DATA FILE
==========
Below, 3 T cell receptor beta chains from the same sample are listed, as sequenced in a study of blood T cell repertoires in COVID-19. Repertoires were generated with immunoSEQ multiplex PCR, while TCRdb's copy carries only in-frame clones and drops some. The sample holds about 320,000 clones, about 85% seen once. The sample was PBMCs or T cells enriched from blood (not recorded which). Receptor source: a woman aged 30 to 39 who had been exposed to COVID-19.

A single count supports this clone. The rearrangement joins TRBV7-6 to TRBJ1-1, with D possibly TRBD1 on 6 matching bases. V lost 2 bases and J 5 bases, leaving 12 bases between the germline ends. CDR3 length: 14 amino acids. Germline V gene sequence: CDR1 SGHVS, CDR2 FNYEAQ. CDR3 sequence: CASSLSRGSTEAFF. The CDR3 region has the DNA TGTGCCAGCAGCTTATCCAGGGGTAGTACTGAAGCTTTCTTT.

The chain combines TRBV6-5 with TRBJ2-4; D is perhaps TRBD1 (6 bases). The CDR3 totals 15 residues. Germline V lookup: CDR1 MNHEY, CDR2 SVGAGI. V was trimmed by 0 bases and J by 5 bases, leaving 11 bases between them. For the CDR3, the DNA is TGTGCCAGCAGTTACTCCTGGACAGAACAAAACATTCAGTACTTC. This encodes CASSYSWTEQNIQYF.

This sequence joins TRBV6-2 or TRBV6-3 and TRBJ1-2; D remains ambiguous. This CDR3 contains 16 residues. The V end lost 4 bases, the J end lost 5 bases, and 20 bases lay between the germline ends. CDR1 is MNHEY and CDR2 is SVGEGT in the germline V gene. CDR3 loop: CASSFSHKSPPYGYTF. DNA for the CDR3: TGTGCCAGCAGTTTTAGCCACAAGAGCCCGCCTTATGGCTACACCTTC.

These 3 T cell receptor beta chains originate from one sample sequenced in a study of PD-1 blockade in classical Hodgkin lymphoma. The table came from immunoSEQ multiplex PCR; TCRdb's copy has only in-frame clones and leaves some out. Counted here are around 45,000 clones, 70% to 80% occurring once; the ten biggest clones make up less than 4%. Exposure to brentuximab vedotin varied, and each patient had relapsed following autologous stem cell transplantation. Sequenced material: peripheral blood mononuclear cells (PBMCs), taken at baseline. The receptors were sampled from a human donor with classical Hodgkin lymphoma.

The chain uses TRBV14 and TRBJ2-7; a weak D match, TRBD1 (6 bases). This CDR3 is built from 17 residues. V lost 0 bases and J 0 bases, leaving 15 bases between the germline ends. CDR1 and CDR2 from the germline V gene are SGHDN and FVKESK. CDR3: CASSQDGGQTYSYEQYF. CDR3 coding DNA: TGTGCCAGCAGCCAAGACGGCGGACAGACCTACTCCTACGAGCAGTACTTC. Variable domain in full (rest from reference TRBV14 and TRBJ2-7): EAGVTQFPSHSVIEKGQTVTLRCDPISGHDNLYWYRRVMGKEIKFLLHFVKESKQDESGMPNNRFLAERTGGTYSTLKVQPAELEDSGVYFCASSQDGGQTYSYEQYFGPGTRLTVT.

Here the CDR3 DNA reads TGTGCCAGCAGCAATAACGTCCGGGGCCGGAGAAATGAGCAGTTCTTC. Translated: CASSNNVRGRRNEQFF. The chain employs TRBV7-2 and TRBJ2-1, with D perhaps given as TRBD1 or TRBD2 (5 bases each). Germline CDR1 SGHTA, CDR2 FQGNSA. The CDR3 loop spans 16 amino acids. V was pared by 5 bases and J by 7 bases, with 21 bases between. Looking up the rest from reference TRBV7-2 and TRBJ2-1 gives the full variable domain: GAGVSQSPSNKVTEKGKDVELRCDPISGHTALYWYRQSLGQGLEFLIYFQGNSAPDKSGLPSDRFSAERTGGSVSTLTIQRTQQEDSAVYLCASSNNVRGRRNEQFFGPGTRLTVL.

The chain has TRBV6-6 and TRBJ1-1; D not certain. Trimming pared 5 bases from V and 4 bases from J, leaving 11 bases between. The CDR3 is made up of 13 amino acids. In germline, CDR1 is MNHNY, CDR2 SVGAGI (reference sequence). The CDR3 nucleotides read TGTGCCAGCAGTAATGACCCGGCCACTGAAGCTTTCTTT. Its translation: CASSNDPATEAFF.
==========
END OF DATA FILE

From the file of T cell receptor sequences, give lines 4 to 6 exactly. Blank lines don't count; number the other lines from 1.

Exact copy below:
This sequence joins TRBV6-2 or TRBV6-3 and TRBJ1-2; D remains ambiguous. This CDR3 contains 16 residues. The V end lost 4 bases, the J end lost 5 bases, and 20 bases lay between the germline ends. CDR1 is MNHEY and CDR2 is SVGEGT in the germline V gene. CDR3 loop: CASSFSHKSPPYGYTF. DNA for the CDR3: TGTGCCAGCAGTTTTAGCCACAAGAGCCCGCCTTATGGCTACACCTTC.

These 3 T cell receptor beta chains originate from one sample sequenced in a study of PD-1 blockade in classical Hodgkin lymphoma. The table came from immunoSEQ multiplex PCR; TCRdb's copy has only in-frame clones and leaves some out. Counted here are around 45,000 clones, 70% to 80% occurring once; the ten biggest clones make up less than 4%. Exposure to brentuximab vedotin varied, and each patient had relapsed following autologous stem cell transplantation. Sequenced material: peripheral blood mononuclear cells (PBMCs), taken at baseline. The receptors were sampled from a human donor with classical Hodgkin lymphoma.

The chain uses TRBV14 and TRBJ2-7; a weak D match, TRBD1 (6 bases). This CDR3 is built from 17 residues. V lost 0 bases and J 0 bases, leaving 15 bases between the germline ends. CDR1 and CDR2 from the germline V gene are SGHDN and FVKESK. CDR3: CASSQDGGQTYSYEQYF. CDR3 coding DNA: TGTGCCAGCAGCCAAGACGGCGGACAGACCTACTCCTACGAGCAGTACTTC. Variable domain in full (rest from reference TRBV14 and TRBJ2-7): EAGVTQFPSHSVIEKGQTVTLRCDPISGHDNLYWYRRVMGKEIKFLLHFVKESKQDESGMPNNRFLAERTGGTYSTLKVQPAELEDSGVYFCASSQDGGQTYSYEQYFGPGTRLTVT.